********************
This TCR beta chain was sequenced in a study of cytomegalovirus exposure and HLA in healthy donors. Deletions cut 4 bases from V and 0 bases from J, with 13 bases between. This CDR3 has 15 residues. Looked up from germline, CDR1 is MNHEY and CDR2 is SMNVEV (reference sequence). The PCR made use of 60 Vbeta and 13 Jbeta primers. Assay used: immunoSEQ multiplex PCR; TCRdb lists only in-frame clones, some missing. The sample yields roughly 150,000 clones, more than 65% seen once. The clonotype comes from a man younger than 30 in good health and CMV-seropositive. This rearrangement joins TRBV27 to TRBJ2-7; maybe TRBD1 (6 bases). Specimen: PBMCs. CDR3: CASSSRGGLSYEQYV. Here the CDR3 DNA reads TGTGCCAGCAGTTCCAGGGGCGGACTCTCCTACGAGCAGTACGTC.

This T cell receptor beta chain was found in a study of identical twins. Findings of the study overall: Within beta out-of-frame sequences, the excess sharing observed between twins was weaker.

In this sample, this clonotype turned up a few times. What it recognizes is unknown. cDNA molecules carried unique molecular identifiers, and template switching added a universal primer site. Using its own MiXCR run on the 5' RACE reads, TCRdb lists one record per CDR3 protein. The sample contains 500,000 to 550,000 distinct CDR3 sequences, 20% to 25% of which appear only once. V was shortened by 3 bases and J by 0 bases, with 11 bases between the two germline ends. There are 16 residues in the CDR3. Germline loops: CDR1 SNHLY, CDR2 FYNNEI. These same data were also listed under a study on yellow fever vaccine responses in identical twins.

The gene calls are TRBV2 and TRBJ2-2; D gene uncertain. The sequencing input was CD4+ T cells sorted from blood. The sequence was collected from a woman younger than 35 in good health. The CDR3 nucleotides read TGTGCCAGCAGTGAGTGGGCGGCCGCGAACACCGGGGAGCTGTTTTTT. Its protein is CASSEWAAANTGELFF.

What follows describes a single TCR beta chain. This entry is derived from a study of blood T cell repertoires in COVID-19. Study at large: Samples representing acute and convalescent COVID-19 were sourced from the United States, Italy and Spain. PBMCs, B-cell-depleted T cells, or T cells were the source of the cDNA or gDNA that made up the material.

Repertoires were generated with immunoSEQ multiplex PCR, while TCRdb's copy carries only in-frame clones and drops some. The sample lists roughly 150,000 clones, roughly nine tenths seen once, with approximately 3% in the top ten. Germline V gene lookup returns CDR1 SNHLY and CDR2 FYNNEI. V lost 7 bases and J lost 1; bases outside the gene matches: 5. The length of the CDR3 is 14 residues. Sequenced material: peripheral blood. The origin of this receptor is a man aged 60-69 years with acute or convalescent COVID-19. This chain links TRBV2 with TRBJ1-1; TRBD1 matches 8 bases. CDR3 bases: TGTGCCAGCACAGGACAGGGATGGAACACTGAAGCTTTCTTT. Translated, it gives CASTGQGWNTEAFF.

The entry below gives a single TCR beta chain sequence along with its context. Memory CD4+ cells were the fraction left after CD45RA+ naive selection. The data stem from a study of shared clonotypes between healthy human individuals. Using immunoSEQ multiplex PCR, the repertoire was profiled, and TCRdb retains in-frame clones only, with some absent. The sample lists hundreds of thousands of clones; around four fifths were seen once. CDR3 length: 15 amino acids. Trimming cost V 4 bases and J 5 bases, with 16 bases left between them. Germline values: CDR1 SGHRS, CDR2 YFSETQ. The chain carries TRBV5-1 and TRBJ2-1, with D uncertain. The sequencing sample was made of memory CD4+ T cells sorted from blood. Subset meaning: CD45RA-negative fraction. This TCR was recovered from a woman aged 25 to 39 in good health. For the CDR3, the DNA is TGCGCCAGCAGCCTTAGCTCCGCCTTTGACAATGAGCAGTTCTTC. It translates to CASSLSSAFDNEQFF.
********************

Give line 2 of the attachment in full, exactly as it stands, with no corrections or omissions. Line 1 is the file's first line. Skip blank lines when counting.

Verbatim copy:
This T cell receptor beta chain was found in a study of identical twins. Findings of the study overall: Within beta out-of-frame sequences, the excess sharing observed between twins was weaker.